Friendly government

Budapest is undergoing a Jewish renaissance of sorts with festivals, clubs and synagogues reopening on the streets of the old Jewish quarter in the seventh district. This is partly due to the revival of Jewish culture among a younger generation but also due to the fact that the Hungarian government is trying to project a more friendly image, in part to balance Western criticism of the conservative Prime Minister’s Viktor Orban government and fears of the far-right and openly anti-Semitism Jobbik party.

Andras Heisler, director of the establishment MAZSIHISZ, is particularly worried about unity. “We do have serious infrastructure problems, however there is a kind of renaissance of Jewish religious, cultural and intellectual life,” he says in an email. But he adds only if “we can achieve a greater unity among the Hungarian Jewish community, it will have a future too.”

The new spirit on the streets also has more to do with a process of gentrification of the seventh district (partly kicked off by Hungarian-Israelis who returned to Budapest in search of real-estate opportunities), which has seen the neighborhood transformed into the city’s most fashionable party and club district. “The Jewishness here is used mainly for marketing,” says Professor Michael Miller, a historian of the Jews of Central Europe. “There’s a new generation following the ‘missing generation’ who thought that Judaism was a liability. And now they’re trying to find out what the hell it means to be Jewish, and for most of them it’s not going to a synagogue and identifying religiously.”

Both charismatic leaders, Adam Schonberger and Rabbi Shlomo Koves are offering young Hungarian Jews a more values-based future, whether on a combination of Jewish and universal values of social justice and human rights, or on the resurrection of a traditional and religious community. They are both aware this is a unique opportunity to work with a new generation that doesn’t share the traumas of the Holocaust or Communism, but that they don’t have much time before their potential audience loses interest, assimilates or emigrates due to the difficult economic and political situation in Orban’s Hungary.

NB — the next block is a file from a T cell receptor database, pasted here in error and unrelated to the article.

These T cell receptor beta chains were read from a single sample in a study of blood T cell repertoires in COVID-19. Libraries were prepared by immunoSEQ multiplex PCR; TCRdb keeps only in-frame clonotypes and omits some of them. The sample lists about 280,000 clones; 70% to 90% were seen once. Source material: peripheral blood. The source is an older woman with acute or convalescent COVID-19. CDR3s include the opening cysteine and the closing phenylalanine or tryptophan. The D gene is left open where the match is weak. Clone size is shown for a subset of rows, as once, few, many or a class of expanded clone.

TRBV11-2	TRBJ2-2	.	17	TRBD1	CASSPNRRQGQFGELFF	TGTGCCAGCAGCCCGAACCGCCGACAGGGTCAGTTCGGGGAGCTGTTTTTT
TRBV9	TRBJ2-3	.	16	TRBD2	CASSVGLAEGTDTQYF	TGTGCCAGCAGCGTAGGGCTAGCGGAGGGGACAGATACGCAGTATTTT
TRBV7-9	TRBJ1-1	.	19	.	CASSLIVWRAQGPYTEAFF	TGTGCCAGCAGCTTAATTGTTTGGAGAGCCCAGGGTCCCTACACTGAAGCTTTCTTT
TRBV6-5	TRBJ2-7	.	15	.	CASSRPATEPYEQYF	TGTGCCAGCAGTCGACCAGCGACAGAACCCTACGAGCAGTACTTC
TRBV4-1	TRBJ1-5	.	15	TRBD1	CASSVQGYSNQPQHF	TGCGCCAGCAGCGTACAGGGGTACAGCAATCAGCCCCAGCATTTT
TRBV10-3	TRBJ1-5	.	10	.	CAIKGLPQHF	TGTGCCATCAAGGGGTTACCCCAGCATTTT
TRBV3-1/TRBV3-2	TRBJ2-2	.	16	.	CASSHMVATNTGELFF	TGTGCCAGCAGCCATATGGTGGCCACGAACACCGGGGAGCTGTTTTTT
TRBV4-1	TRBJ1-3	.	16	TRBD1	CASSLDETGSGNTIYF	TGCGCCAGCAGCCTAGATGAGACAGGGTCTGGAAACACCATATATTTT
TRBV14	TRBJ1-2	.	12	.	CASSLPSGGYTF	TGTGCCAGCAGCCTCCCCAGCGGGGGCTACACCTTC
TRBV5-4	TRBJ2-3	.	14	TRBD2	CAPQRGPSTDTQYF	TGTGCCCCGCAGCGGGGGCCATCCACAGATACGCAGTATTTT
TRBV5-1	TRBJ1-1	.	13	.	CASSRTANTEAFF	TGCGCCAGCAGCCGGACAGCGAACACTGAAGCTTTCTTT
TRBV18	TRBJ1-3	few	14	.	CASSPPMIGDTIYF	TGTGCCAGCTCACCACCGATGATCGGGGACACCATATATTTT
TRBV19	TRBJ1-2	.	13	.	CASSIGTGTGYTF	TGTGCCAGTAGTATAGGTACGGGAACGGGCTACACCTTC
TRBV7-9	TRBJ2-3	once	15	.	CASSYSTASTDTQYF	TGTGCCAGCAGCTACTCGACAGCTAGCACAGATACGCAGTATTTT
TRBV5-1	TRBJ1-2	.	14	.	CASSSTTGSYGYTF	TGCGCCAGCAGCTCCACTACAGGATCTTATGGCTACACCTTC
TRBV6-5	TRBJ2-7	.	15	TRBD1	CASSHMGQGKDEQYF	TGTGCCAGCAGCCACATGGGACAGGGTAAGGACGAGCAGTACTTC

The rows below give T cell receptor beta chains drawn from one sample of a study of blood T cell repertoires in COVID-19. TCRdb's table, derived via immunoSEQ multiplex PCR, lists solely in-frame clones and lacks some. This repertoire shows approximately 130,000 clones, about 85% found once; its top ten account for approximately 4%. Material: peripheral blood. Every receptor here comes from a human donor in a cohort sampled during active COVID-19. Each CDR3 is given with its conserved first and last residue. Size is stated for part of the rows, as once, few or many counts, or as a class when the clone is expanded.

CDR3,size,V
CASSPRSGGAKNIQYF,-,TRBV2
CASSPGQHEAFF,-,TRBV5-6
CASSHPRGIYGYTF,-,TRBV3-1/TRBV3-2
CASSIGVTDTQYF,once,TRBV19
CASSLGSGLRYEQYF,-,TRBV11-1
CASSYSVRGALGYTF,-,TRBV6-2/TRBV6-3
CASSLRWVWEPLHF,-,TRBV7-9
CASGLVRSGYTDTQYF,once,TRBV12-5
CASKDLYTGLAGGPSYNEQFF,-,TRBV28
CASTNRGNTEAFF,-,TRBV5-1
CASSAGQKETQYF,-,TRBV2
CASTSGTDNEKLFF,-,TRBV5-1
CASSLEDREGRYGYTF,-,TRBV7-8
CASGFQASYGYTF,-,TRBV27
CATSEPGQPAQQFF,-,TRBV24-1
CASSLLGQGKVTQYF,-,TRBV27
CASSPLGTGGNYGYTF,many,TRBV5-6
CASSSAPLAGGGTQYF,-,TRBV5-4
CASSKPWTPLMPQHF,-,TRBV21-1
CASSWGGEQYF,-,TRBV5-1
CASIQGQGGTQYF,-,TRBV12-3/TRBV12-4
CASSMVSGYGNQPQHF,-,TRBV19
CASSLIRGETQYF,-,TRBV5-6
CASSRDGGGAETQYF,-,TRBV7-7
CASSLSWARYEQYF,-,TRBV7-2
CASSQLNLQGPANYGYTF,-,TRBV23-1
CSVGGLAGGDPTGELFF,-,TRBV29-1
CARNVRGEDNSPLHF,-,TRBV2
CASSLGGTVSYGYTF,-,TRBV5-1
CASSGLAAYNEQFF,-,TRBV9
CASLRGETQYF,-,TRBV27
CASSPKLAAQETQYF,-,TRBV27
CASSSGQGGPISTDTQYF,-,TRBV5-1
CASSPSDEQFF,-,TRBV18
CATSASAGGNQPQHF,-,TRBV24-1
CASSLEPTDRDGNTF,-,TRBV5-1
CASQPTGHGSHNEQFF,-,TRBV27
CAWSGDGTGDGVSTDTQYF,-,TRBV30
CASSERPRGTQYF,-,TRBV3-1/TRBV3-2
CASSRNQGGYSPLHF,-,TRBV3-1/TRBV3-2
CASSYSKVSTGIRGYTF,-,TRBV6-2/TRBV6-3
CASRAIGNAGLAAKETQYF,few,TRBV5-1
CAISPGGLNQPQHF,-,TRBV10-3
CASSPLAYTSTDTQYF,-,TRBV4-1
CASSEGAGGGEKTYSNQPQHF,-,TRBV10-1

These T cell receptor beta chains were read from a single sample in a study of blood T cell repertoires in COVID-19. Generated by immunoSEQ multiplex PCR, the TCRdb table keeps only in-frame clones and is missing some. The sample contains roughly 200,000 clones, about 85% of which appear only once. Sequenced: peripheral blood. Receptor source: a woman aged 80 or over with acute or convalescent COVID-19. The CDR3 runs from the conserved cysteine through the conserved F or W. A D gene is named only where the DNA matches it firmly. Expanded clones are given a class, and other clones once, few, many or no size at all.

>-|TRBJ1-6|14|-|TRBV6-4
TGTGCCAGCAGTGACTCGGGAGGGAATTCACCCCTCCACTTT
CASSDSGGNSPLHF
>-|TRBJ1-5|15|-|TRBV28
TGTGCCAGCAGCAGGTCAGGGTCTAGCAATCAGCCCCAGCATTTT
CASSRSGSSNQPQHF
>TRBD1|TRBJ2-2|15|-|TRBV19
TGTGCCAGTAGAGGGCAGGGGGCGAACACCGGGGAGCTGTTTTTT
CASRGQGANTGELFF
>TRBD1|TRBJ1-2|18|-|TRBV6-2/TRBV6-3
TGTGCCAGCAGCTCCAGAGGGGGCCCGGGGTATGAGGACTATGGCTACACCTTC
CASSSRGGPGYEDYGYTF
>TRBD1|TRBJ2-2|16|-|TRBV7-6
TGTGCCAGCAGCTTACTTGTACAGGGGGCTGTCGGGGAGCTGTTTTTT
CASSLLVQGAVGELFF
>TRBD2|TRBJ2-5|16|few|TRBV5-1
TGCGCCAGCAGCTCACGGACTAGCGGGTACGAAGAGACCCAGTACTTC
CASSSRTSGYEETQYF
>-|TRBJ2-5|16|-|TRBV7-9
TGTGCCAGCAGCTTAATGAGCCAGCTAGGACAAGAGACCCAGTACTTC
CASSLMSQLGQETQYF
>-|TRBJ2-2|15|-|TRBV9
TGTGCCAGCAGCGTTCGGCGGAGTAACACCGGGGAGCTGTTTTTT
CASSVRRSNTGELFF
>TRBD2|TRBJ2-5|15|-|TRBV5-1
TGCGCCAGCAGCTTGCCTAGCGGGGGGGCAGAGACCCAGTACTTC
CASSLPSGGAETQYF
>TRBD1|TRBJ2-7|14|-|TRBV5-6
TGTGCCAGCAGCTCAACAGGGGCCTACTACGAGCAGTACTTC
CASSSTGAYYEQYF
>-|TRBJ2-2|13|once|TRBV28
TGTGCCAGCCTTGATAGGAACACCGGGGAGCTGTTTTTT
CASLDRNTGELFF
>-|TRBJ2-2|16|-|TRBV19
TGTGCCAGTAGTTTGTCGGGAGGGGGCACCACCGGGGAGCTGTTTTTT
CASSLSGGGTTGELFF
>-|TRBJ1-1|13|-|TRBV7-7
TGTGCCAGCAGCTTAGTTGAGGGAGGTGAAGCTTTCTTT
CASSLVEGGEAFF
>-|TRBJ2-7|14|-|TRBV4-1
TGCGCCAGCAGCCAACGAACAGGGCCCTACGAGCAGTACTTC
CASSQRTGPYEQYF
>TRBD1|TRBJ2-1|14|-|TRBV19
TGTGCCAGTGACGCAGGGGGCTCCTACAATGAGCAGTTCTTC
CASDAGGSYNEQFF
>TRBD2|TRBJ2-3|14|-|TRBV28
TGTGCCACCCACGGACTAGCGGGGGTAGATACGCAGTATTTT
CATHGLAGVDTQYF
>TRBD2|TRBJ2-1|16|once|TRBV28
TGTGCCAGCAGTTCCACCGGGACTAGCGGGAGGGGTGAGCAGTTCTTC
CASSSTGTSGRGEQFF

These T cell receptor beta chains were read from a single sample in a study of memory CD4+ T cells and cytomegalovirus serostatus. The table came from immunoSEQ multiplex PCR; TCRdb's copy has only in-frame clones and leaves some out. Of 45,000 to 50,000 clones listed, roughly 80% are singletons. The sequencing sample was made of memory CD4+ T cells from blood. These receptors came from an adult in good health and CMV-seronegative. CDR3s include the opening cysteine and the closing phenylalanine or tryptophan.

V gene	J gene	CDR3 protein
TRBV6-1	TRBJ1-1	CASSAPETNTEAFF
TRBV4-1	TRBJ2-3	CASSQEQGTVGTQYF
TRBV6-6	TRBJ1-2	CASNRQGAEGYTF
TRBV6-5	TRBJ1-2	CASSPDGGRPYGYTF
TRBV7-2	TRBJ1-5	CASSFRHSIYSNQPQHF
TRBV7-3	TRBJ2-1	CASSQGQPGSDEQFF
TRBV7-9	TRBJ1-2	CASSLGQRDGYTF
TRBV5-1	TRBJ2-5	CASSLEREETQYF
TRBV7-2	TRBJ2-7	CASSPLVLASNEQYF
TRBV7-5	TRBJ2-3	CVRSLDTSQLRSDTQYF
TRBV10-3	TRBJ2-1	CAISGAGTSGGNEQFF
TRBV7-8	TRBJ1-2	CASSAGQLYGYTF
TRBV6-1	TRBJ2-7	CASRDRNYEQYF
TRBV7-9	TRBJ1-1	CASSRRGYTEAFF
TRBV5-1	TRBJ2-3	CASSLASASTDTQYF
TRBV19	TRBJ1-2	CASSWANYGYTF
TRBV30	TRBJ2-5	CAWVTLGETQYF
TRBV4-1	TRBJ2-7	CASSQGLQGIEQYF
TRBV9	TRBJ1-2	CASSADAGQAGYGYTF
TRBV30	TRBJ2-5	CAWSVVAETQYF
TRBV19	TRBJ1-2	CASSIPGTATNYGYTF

This isn’t a very religious or Zionist community, explains Professor Andras Kovacs, the leading historian of Hungarian Jews in the postwar period. In 1944, it was the Jews from the countryside who were the first to be deported to Auschwitz, while most of those in Budapest, who were generally the more secular ones, survived. After the war, it was mainly the more religious ones who emigrated to Israel. But for young Hungarian Jews, there are opportunities elsewhere as well, throughout the European Union and beyond.

For now, even those who are active sound rather ambivalent. A Jewish identity “doesn’t always come naturally” to many young Jews, says Luca Elek, a 27-year-old community organizer who is active in Marom. “We try to give them options, without pushing it. You don’t have to be religious, you don’t have to make aliyah, you don’t have to marry a Jew – but you can develop your Jewish option.”

Eszter Fabriczki, also 27, managing director of a corporate service provider who spent most of her teenage years growing up in the United States, is active in Koves’ community. “A lot of Jewish people don’t really have a Jewish identity because of Communism,” she says. “Chabad gave them an opportunity and now that young people are interested in their Jewish roots and it looks good for the Hungarian government as well and it seems trendy, it may work for them.”

Her friend Adam Szerenyi, a human-resources manager at an old-age home owned by a Jewish foundation, says he’s “traditional, not kosher” and enjoys attending Kabalat Shabbat services at Obuda. “I’m a real Hungarian. My grandparents even came back here after the Holocaust but I have relatives on four continents and can live in so many countries. Being a Hungarian Jew now means you’re living so many contradictions and continuously evaluating the situation. But I feel at home here like nowhere else. It’s the streets and clubs in 7th district where i have my good memories.”